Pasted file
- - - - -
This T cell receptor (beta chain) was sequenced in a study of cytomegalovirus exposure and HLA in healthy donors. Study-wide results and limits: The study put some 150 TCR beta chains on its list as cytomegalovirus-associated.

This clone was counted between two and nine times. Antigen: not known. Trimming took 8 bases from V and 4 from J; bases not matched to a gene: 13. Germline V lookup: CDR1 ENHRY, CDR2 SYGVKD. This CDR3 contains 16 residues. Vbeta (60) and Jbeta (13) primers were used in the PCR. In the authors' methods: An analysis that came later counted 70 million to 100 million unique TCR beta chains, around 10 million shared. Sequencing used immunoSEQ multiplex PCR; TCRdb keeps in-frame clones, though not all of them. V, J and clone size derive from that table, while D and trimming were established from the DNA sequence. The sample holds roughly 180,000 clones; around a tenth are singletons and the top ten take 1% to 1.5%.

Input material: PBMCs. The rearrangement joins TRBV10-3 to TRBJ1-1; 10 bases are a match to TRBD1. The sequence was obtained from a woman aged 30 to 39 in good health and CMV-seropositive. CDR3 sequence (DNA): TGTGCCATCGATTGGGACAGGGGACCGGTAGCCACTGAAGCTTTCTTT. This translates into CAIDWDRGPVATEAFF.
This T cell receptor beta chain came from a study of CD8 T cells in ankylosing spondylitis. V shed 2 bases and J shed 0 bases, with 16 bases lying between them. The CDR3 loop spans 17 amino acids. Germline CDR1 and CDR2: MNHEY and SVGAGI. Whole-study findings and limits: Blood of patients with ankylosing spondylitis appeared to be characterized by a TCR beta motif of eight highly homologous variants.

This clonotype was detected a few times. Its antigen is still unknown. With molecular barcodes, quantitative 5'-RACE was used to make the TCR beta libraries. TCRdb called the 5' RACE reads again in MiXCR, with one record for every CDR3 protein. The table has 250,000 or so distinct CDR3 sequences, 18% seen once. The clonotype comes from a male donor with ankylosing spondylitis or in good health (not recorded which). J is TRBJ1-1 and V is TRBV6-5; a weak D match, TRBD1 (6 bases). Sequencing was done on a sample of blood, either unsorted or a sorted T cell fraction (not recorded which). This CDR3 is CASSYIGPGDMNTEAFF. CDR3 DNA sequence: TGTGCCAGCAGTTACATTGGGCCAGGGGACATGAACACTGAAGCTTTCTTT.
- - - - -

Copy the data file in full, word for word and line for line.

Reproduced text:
This T cell receptor (beta chain) was sequenced in a study of cytomegalovirus exposure and HLA in healthy donors. Study-wide results and limits: The study put some 150 TCR beta chains on its list as cytomegalovirus-associated.

This clone was counted between two and nine times. Antigen: not known. Trimming took 8 bases from V and 4 from J; bases not matched to a gene: 13. Germline V lookup: CDR1 ENHRY, CDR2 SYGVKD. This CDR3 contains 16 residues. Vbeta (60) and Jbeta (13) primers were used in the PCR. In the authors' methods: An analysis that came later counted 70 million to 100 million unique TCR beta chains, around 10 million shared. Sequencing used immunoSEQ multiplex PCR; TCRdb keeps in-frame clones, though not all of them. V, J and clone size derive from that table, while D and trimming were established from the DNA sequence. The sample holds roughly 180,000 clones; around a tenth are singletons and the top ten take 1% to 1.5%.

Input material: PBMCs. The rearrangement joins TRBV10-3 to TRBJ1-1; 10 bases are a match to TRBD1. The sequence was obtained from a woman aged 30 to 39 in good health and CMV-seropositive. CDR3 sequence (DNA): TGTGCCATCGATTGGGACAGGGGACCGGTAGCCACTGAAGCTTTCTTT. This translates into CAIDWDRGPVATEAFF.
This T cell receptor beta chain came from a study of CD8 T cells in ankylosing spondylitis. V shed 2 bases and J shed 0 bases, with 16 bases lying between them. The CDR3 loop spans 17 amino acids. Germline CDR1 and CDR2: MNHEY and SVGAGI. Whole-study findings and limits: Blood of patients with ankylosing spondylitis appeared to be characterized by a TCR beta motif of eight highly homologous variants.

This clonotype was detected a few times. Its antigen is still unknown. With molecular barcodes, quantitative 5'-RACE was used to make the TCR beta libraries. TCRdb called the 5' RACE reads again in MiXCR, with one record for every CDR3 protein. The table has 250,000 or so distinct CDR3 sequences, 18% seen once. The clonotype comes from a male donor with ankylosing spondylitis or in good health (not recorded which). J is TRBJ1-1 and V is TRBV6-5; a weak D match, TRBD1 (6 bases). Sequencing was done on a sample of blood, either unsorted or a sorted T cell fraction (not recorded which). This CDR3 is CASSYIGPGDMNTEAFF. CDR3 DNA sequence: TGTGCCAGCAGTTACATTGGGCCAGGGGACATGAACACTGAAGCTTTCTTT.